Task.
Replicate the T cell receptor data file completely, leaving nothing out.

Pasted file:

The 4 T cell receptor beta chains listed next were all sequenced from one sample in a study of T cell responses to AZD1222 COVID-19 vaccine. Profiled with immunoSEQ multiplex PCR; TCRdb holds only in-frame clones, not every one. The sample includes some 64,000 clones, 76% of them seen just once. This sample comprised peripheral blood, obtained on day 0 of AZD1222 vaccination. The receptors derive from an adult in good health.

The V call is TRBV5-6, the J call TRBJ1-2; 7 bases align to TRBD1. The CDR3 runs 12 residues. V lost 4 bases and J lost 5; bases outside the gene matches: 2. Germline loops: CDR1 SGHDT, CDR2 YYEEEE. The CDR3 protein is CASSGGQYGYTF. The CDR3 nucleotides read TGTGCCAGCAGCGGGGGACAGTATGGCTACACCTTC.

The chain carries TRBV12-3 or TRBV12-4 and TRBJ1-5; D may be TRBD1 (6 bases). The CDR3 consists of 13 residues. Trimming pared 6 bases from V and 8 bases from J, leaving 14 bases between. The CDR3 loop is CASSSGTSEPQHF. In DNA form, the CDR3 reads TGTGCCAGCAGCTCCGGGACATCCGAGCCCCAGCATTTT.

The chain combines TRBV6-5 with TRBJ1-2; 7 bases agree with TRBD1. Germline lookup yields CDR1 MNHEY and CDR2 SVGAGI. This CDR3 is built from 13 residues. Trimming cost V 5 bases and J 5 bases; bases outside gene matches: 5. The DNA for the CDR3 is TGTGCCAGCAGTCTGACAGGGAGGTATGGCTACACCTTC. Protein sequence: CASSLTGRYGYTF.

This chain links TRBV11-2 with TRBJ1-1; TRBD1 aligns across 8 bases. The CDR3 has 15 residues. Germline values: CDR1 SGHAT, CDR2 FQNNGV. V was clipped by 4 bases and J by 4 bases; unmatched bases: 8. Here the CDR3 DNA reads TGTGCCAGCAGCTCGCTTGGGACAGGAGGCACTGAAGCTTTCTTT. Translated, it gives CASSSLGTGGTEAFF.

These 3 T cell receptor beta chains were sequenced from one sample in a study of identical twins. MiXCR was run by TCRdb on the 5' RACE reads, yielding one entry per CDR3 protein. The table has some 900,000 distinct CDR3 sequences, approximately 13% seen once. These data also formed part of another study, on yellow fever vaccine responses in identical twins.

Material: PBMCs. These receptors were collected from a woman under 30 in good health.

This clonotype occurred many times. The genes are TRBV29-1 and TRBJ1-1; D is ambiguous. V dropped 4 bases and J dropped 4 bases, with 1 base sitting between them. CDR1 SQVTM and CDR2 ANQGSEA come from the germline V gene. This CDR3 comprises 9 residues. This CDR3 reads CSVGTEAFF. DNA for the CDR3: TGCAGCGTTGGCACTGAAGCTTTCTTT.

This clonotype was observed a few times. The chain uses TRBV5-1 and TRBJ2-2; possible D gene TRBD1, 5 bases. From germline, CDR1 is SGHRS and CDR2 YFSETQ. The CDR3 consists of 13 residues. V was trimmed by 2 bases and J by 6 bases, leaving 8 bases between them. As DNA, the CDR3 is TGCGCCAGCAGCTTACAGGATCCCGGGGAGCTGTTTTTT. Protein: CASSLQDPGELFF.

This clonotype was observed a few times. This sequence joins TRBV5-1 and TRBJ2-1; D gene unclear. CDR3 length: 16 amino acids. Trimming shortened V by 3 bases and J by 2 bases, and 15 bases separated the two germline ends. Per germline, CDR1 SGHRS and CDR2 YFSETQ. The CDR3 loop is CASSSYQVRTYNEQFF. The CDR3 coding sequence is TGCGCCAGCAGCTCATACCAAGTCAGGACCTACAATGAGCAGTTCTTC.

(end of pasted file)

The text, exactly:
The 4 T cell receptor beta chains listed next were all sequenced from one sample in a study of T cell responses to AZD1222 COVID-19 vaccine. Profiled with immunoSEQ multiplex PCR; TCRdb holds only in-frame clones, not every one. The sample includes some 64,000 clones, 76% of them seen just once. This sample comprised peripheral blood, obtained on day 0 of AZD1222 vaccination. The receptors derive from an adult in good health.

The V call is TRBV5-6, the J call TRBJ1-2; 7 bases align to TRBD1. The CDR3 runs 12 residues. V lost 4 bases and J lost 5; bases outside the gene matches: 2. Germline loops: CDR1 SGHDT, CDR2 YYEEEE. The CDR3 protein is CASSGGQYGYTF. The CDR3 nucleotides read TGTGCCAGCAGCGGGGGACAGTATGGCTACACCTTC.

The chain carries TRBV12-3 or TRBV12-4 and TRBJ1-5; D may be TRBD1 (6 bases). The CDR3 consists of 13 residues. Trimming pared 6 bases from V and 8 bases from J, leaving 14 bases between. The CDR3 loop is CASSSGTSEPQHF. In DNA form, the CDR3 reads TGTGCCAGCAGCTCCGGGACATCCGAGCCCCAGCATTTT.

The chain combines TRBV6-5 with TRBJ1-2; 7 bases agree with TRBD1. Germline lookup yields CDR1 MNHEY and CDR2 SVGAGI. This CDR3 is built from 13 residues. Trimming cost V 5 bases and J 5 bases; bases outside gene matches: 5. The DNA for the CDR3 is TGTGCCAGCAGTCTGACAGGGAGGTATGGCTACACCTTC. Protein sequence: CASSLTGRYGYTF.

This chain links TRBV11-2 with TRBJ1-1; TRBD1 aligns across 8 bases. The CDR3 has 15 residues. Germline values: CDR1 SGHAT, CDR2 FQNNGV. V was clipped by 4 bases and J by 4 bases; unmatched bases: 8. Here the CDR3 DNA reads TGTGCCAGCAGCTCGCTTGGGACAGGAGGCACTGAAGCTTTCTTT. Translated, it gives CASSSLGTGGTEAFF.

These 3 T cell receptor beta chains were sequenced from one sample in a study of identical twins. MiXCR was run by TCRdb on the 5' RACE reads, yielding one entry per CDR3 protein. The table has some 900,000 distinct CDR3 sequences, approximately 13% seen once. These data also formed part of another study, on yellow fever vaccine responses in identical twins.

Material: PBMCs. These receptors were collected from a woman under 30 in good health.

This clonotype occurred many times. The genes are TRBV29-1 and TRBJ1-1; D is ambiguous. V dropped 4 bases and J dropped 4 bases, with 1 base sitting between them. CDR1 SQVTM and CDR2 ANQGSEA come from the germline V gene. This CDR3 comprises 9 residues. This CDR3 reads CSVGTEAFF. DNA for the CDR3: TGCAGCGTTGGCACTGAAGCTTTCTTT.

This clonotype was observed a few times. The chain uses TRBV5-1 and TRBJ2-2; possible D gene TRBD1, 5 bases. From germline, CDR1 is SGHRS and CDR2 YFSETQ. The CDR3 consists of 13 residues. V was trimmed by 2 bases and J by 6 bases, leaving 8 bases between them. As DNA, the CDR3 is TGCGCCAGCAGCTTACAGGATCCCGGGGAGCTGTTTTTT. Protein: CASSLQDPGELFF.

This clonotype was observed a few times. This sequence joins TRBV5-1 and TRBJ2-1; D gene unclear. CDR3 length: 16 amino acids. Trimming shortened V by 3 bases and J by 2 bases, and 15 bases separated the two germline ends. Per germline, CDR1 SGHRS and CDR2 YFSETQ. The CDR3 loop is CASSSYQVRTYNEQFF. The CDR3 coding sequence is TGCGCCAGCAGCTCATACCAAGTCAGGACCTACAATGAGCAGTTCTTC.